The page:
Streamline compliance: Keeping pace with Kubernetes
Container orchestration for the highly regulated enterprise
November 13, 2020
Containers are foundational to a modern computing infrastructure, but they are also difficult to scale without a management platform such as Kubernetes to bring together the teams from engineering and operations. But here’s the thing: Out-of-the-box Kubernetes isn’t always an easy solution for complex enterprise environments.
While Kubernetes comes with some base opinions and configurations baked in, it’s a highly configurable and complex solution. This complexity makes it particularly arduous to integrate into an enterprise environment. The number of manual configurations and sheer level of effort necessary to set Kubernetes up correctly at scale can be a barrier to adoption.
Further complicating matters, these large and complex operations may move applications across different cloud platforms and dependencies. They must also carry overall networking, security, and compliance policies and settings across application execution environments.
At Capital One, we’re familiar with the nuances of Kubernetes. Added to that, we operate in a tightly regulated environment. As a leader in the financial services sector, our world is very focused on compliance and governance.
In short: If Capital One can make containerization work, then any other enterprise that feels driven to use Kubernetes should be able to do so, also.
That’s why Capital One acquired Critical Stack in 2016 — we wanted to find a container orchestration solution that implements Kubernetes with compliance in mind. Businesses that operate in strict environments can use Critical Stack to scale and manage containerized applications. Also, those operations that are new to containers — ones trying to solve resource gaps or require speed and automatic scaling — may also find Critical Stack to be the right solution for them.
Portions of Critical Stack have been available to the open source community for a while now, albeit in an abbreviated form. And now, here’s the news: All elements of the platform are now available to the open-source community.
Why Critical Stack is open source
First: Why is Capital One even developing open-source software? Yes, Capital One is a bank — but foremost, we’re a technology company focused on the financial sector. Capital One is also a tech leader: We employ about 11,000 technologists, with about 85% of them working as in-house engineers. Notably, Capital One is the first bank to report its exit from data centers and go all-in on the public cloud. If you look at the Fortune 150, the only other company that has made a similar move is Netflix.
Second: Why is Capital One using open-source tech in its software? We think open source brings ingenuity to our operations. In our tech transformation efforts, we have found open source tech to have the highest quality because it’s been tested and improved by a wide variety of developers in numerous operational areas.
Additionally, the broad-based open source community does what no single company ever could: It tests and gives feedback through countless different executions, at scale. This ultimately lowers costs for everyone.
In turn, Capital One contributes to the open source community because it helps not only others — but also our business. We contribute the software we want to see in the world and then get feedback and ideas for improvements.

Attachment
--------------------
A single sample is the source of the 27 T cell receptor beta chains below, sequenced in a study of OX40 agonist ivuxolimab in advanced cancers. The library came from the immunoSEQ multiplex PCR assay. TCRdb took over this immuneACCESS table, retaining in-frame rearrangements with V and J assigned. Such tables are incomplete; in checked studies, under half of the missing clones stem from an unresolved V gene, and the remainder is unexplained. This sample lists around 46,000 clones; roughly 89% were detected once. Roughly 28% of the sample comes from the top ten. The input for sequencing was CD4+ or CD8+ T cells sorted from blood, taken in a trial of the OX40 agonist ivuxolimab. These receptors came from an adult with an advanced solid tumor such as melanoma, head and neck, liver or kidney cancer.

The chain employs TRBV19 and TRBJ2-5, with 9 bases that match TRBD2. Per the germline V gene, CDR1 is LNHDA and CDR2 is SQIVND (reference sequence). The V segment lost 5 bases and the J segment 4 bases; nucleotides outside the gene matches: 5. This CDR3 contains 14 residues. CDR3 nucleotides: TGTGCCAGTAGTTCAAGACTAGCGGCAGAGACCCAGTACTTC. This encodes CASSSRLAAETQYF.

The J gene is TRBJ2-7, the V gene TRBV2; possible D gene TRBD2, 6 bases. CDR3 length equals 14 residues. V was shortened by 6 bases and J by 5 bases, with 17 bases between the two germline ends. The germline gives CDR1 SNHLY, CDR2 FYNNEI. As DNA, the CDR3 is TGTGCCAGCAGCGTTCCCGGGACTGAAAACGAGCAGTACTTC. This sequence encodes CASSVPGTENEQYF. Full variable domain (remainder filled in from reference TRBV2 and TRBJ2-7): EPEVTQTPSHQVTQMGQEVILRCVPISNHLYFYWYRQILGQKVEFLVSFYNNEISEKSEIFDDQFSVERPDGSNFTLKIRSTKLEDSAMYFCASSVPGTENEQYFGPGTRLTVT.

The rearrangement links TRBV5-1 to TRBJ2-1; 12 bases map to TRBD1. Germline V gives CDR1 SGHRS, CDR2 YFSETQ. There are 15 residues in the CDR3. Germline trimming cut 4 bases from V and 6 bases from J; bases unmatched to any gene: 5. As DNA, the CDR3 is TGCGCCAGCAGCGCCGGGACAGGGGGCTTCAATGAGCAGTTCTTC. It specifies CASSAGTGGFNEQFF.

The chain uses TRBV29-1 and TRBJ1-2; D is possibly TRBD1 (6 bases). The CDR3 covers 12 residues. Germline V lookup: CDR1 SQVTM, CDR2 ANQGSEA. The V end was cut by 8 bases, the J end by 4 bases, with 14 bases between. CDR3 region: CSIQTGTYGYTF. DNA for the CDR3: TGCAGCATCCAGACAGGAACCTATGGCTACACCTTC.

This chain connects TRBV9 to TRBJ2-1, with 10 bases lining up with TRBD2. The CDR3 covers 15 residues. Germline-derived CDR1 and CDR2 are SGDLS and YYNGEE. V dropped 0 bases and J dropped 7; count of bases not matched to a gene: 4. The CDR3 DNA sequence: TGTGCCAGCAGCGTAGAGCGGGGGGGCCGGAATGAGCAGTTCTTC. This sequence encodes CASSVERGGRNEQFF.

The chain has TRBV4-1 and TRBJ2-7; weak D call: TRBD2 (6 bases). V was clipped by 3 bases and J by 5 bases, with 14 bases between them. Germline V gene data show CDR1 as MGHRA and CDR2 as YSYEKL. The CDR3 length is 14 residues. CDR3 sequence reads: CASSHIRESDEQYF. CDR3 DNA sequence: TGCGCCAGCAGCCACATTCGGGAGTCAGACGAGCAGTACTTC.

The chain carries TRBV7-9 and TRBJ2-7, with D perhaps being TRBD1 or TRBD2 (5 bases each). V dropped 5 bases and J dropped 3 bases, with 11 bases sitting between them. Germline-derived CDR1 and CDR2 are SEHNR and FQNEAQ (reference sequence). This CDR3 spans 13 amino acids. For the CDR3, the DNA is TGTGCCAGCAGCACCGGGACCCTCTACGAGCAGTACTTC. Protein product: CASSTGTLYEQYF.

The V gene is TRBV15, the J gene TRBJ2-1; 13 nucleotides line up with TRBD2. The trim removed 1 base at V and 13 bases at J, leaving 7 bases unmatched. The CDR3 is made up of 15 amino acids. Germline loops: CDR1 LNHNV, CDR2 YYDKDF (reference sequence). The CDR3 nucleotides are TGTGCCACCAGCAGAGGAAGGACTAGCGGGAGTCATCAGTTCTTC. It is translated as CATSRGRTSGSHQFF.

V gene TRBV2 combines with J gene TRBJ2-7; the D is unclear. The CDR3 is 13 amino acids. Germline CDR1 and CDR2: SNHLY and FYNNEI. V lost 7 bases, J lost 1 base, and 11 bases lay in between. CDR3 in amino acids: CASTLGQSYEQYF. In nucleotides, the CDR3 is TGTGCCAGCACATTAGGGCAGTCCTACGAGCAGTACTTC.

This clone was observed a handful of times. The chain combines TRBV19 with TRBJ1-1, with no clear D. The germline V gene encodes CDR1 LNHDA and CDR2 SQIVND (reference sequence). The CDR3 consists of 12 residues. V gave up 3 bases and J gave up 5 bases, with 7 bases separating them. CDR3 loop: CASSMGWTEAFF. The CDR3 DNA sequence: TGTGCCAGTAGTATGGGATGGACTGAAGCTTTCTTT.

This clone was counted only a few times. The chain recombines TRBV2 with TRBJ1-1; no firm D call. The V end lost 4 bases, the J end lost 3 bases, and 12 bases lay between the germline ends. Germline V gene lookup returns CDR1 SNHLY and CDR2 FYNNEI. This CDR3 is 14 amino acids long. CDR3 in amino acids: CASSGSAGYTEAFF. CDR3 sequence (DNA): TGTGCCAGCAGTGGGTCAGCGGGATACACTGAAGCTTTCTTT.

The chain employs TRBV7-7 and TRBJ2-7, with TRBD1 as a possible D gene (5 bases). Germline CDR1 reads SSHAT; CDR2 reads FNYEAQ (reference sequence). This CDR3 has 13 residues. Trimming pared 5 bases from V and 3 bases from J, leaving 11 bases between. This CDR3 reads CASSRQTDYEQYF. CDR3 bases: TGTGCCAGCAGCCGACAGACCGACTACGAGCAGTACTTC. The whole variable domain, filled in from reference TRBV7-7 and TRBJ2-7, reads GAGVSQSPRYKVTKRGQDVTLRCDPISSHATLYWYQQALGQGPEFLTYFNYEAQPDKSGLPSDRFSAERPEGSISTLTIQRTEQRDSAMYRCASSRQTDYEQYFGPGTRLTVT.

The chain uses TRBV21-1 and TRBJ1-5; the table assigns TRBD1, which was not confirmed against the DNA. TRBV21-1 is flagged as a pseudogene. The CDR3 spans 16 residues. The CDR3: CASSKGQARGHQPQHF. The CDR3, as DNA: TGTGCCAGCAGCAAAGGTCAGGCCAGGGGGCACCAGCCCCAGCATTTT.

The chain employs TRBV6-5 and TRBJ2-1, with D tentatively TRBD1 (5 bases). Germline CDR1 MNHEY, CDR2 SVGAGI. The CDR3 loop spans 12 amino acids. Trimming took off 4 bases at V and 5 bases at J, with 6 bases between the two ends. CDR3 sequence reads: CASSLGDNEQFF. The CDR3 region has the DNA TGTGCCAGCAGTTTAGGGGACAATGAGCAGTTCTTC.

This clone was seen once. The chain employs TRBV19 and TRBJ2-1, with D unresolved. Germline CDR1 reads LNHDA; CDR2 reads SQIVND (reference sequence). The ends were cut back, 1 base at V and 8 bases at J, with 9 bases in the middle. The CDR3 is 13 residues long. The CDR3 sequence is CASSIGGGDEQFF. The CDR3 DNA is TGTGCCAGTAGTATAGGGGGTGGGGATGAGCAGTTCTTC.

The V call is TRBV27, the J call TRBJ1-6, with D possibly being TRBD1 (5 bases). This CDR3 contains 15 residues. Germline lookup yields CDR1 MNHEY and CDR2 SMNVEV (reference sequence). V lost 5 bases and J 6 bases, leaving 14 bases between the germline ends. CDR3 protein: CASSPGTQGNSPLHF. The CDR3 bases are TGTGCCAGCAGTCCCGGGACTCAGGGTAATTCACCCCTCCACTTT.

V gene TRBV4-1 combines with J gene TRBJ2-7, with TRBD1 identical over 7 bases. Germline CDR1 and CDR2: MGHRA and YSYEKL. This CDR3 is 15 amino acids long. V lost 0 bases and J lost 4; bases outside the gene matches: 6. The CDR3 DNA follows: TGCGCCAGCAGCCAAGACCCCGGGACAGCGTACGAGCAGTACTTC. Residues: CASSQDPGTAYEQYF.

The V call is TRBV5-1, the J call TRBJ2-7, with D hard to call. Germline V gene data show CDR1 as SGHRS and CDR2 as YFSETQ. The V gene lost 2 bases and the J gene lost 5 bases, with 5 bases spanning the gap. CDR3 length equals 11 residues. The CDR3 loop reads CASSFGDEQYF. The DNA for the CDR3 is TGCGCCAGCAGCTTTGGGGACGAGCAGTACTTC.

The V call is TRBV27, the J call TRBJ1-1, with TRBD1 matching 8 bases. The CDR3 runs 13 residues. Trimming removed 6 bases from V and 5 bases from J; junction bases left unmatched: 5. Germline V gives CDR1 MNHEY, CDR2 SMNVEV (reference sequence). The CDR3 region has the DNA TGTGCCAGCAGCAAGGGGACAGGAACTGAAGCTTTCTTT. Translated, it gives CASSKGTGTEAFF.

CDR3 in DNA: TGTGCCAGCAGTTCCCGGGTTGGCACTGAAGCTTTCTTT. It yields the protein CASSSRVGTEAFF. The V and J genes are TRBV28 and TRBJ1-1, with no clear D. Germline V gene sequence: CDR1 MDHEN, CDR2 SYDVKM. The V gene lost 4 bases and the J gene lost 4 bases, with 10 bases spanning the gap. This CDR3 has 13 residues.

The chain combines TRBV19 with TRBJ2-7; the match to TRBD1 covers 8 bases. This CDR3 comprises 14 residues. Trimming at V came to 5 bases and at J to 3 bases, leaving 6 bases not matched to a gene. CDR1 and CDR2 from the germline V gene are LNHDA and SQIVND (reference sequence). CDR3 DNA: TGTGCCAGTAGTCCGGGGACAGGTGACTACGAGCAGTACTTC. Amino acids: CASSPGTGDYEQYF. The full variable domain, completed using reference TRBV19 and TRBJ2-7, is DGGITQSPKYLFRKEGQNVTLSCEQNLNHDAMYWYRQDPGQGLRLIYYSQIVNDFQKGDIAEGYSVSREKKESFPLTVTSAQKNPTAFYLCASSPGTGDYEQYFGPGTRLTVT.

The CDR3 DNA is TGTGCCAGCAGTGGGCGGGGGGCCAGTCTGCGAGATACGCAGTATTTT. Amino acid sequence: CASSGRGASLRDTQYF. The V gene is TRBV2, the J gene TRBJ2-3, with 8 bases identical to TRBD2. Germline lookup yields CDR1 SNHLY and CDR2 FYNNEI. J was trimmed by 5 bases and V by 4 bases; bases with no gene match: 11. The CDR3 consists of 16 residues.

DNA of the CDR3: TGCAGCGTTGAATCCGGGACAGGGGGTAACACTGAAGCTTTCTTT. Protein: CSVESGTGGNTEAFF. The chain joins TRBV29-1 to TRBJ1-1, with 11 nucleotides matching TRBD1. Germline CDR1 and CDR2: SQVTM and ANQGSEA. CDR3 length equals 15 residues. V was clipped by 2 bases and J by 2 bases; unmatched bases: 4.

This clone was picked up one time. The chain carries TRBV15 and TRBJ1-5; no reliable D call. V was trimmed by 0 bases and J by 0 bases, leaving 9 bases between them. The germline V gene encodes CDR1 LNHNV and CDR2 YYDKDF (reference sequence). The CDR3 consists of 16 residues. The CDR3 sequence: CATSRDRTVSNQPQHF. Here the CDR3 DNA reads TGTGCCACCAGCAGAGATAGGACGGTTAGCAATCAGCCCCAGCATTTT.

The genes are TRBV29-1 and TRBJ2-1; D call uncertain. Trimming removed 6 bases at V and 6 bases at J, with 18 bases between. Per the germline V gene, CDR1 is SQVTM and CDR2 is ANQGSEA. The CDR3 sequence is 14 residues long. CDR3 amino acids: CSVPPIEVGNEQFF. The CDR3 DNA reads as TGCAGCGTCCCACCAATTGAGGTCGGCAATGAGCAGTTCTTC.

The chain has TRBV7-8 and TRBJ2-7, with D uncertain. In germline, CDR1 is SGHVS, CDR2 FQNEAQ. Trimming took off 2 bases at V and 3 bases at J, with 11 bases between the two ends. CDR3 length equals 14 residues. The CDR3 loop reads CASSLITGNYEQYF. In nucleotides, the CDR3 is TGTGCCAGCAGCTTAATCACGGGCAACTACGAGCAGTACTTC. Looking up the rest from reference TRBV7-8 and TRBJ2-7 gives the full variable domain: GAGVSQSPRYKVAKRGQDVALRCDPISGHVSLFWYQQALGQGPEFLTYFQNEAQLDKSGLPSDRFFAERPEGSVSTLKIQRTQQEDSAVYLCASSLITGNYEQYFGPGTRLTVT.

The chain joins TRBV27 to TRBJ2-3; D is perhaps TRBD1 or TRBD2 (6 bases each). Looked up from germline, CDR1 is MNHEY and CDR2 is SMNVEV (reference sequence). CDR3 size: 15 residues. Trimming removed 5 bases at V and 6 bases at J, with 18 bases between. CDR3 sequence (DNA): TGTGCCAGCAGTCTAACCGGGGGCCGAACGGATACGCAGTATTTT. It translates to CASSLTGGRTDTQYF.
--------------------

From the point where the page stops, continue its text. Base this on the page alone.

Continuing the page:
Delivering an excellent developer experience
For organizations that have a need to run Kubernetes, Critical Stack may be the fix they need. The Critical Stack platform is a secure container platform based on Kubernetes. Benefits include more straightforward orchestration, smooth scaling, intelligent distribution, improved governance, accelerated development and verified configuration.
Users of Critical Stack don’t have to be in the financial industry — just as Kubernetes can be used across industries, so can Critical Stack. Other Capital One projects such as Cloud Custodian started as internal technologies but were able to solve problems in different industries.
You can think of Critical Stack as a platform that sits on top of Kubernetes — perhaps you could even say it envelops it. In any case, Critical Stack provides tools, out of the box, that would take a great deal of effort to replicate. But to be clear: Critical Stack isn’t a grouping of shortcuts and macros, nor is it an antiquated GUI shell out of the Windows 95 era. Instead, it’s a sophisticated platform with features unavailable anywhere else.
Critical Stack offers a vastly improved developer experience that removes much of the manual tasks that come with out-of-the-box Kubernetes. The interface allows developers to focus on their work — not fighting with Kubernetes. Alone, this benefit could make Critical Stack something to consider for your use case.
Historically enterprises haven’t given enough thought to the developer experience — but today, if you don’t offer an excellent developer experience, you’re probably not going to attract or retain the tech talent you need. Critical Stack frees developers from monotonous tasks and allows them to spend their time where their talents and passions lie - building software that solves problems.
You want to deliver an excellent user experience because you want your team to be invested in what they’re doing. With that investment, there is hope for retention — and a resulting critical mass of developers who can maintain a continuation of knowledge and expertise around your domains. You build a lasting culture the company can leverage as it moves toward accomplishing future tasks.
This is evidence of what Critical Stack is all about: Taking care of the monotonous tasks so developers can focus on their work. And that may be the ultimate value of Critical Stack: Set the developer free from the mundane while also staying within the guidelines set by the business.